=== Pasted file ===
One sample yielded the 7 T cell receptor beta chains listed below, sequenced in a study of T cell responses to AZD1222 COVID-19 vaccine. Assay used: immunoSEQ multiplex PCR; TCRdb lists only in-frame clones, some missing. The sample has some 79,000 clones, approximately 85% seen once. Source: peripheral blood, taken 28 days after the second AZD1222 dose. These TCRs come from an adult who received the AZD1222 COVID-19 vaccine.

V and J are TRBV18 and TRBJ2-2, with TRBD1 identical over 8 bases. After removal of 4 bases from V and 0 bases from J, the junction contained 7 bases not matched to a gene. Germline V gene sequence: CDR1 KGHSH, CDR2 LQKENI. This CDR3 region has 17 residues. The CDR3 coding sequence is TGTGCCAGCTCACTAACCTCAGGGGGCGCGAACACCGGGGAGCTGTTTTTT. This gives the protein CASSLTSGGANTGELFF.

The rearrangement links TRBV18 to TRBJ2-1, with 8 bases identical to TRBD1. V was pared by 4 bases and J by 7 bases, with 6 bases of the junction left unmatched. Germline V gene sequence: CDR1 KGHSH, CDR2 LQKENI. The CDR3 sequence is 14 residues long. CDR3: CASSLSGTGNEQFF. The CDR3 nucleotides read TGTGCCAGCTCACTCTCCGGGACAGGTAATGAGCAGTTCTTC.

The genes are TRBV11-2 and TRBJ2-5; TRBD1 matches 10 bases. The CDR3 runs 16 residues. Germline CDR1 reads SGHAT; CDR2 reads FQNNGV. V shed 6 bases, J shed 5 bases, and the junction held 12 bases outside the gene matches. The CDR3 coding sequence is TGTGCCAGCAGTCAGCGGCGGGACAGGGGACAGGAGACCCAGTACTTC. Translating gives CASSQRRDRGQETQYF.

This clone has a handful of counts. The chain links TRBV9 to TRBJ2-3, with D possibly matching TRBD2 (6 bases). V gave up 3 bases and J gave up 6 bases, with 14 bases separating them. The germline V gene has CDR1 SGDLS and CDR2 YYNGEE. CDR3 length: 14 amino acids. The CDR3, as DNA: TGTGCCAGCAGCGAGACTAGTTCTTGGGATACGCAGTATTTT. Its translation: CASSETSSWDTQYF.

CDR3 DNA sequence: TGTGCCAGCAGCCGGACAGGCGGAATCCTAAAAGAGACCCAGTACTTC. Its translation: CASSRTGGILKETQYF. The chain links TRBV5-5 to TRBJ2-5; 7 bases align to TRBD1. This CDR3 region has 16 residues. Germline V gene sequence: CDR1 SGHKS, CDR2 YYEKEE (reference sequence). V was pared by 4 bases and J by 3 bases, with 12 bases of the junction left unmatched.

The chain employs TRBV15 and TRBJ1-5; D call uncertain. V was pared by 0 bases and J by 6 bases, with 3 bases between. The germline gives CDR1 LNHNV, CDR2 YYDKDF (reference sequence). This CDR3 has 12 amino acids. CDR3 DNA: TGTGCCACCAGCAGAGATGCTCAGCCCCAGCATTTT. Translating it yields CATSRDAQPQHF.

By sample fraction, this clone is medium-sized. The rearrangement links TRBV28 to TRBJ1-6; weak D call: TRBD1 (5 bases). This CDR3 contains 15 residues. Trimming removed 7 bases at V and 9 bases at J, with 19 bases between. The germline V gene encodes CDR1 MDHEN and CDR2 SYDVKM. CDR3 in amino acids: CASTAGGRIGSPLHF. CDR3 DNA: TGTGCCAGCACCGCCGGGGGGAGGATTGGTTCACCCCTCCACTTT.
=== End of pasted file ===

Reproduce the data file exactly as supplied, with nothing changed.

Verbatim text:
One sample yielded the 7 T cell receptor beta chains listed below, sequenced in a study of T cell responses to AZD1222 COVID-19 vaccine. Assay used: immunoSEQ multiplex PCR; TCRdb lists only in-frame clones, some missing. The sample has some 79,000 clones, approximately 85% seen once. Source: peripheral blood, taken 28 days after the second AZD1222 dose. These TCRs come from an adult who received the AZD1222 COVID-19 vaccine.

V and J are TRBV18 and TRBJ2-2, with TRBD1 identical over 8 bases. After removal of 4 bases from V and 0 bases from J, the junction contained 7 bases not matched to a gene. Germline V gene sequence: CDR1 KGHSH, CDR2 LQKENI. This CDR3 region has 17 residues. The CDR3 coding sequence is TGTGCCAGCTCACTAACCTCAGGGGGCGCGAACACCGGGGAGCTGTTTTTT. This gives the protein CASSLTSGGANTGELFF.

The rearrangement links TRBV18 to TRBJ2-1, with 8 bases identical to TRBD1. V was pared by 4 bases and J by 7 bases, with 6 bases of the junction left unmatched. Germline V gene sequence: CDR1 KGHSH, CDR2 LQKENI. The CDR3 sequence is 14 residues long. CDR3: CASSLSGTGNEQFF. The CDR3 nucleotides read TGTGCCAGCTCACTCTCCGGGACAGGTAATGAGCAGTTCTTC.

The genes are TRBV11-2 and TRBJ2-5; TRBD1 matches 10 bases. The CDR3 runs 16 residues. Germline CDR1 reads SGHAT; CDR2 reads FQNNGV. V shed 6 bases, J shed 5 bases, and the junction held 12 bases outside the gene matches. The CDR3 coding sequence is TGTGCCAGCAGTCAGCGGCGGGACAGGGGACAGGAGACCCAGTACTTC. Translating gives CASSQRRDRGQETQYF.

This clone has a handful of counts. The chain links TRBV9 to TRBJ2-3, with D possibly matching TRBD2 (6 bases). V gave up 3 bases and J gave up 6 bases, with 14 bases separating them. The germline V gene has CDR1 SGDLS and CDR2 YYNGEE. CDR3 length: 14 amino acids. The CDR3, as DNA: TGTGCCAGCAGCGAGACTAGTTCTTGGGATACGCAGTATTTT. Its translation: CASSETSSWDTQYF.

CDR3 DNA sequence: TGTGCCAGCAGCCGGACAGGCGGAATCCTAAAAGAGACCCAGTACTTC. Its translation: CASSRTGGILKETQYF. The chain links TRBV5-5 to TRBJ2-5; 7 bases align to TRBD1. This CDR3 region has 16 residues. Germline V gene sequence: CDR1 SGHKS, CDR2 YYEKEE (reference sequence). V was pared by 4 bases and J by 3 bases, with 12 bases of the junction left unmatched.

The chain employs TRBV15 and TRBJ1-5; D call uncertain. V was pared by 0 bases and J by 6 bases, with 3 bases between. The germline gives CDR1 LNHNV, CDR2 YYDKDF (reference sequence). This CDR3 has 12 amino acids. CDR3 DNA: TGTGCCACCAGCAGAGATGCTCAGCCCCAGCATTTT. Translating it yields CATSRDAQPQHF.

By sample fraction, this clone is medium-sized. The rearrangement links TRBV28 to TRBJ1-6; weak D call: TRBD1 (5 bases). This CDR3 contains 15 residues. Trimming removed 7 bases at V and 9 bases at J, with 19 bases between. The germline V gene encodes CDR1 MDHEN and CDR2 SYDVKM. CDR3 in amino acids: CASTAGGRIGSPLHF. CDR3 DNA: TGTGCCAGCACCGCCGGGGGGAGGATTGGTTCACCCCTCCACTTT.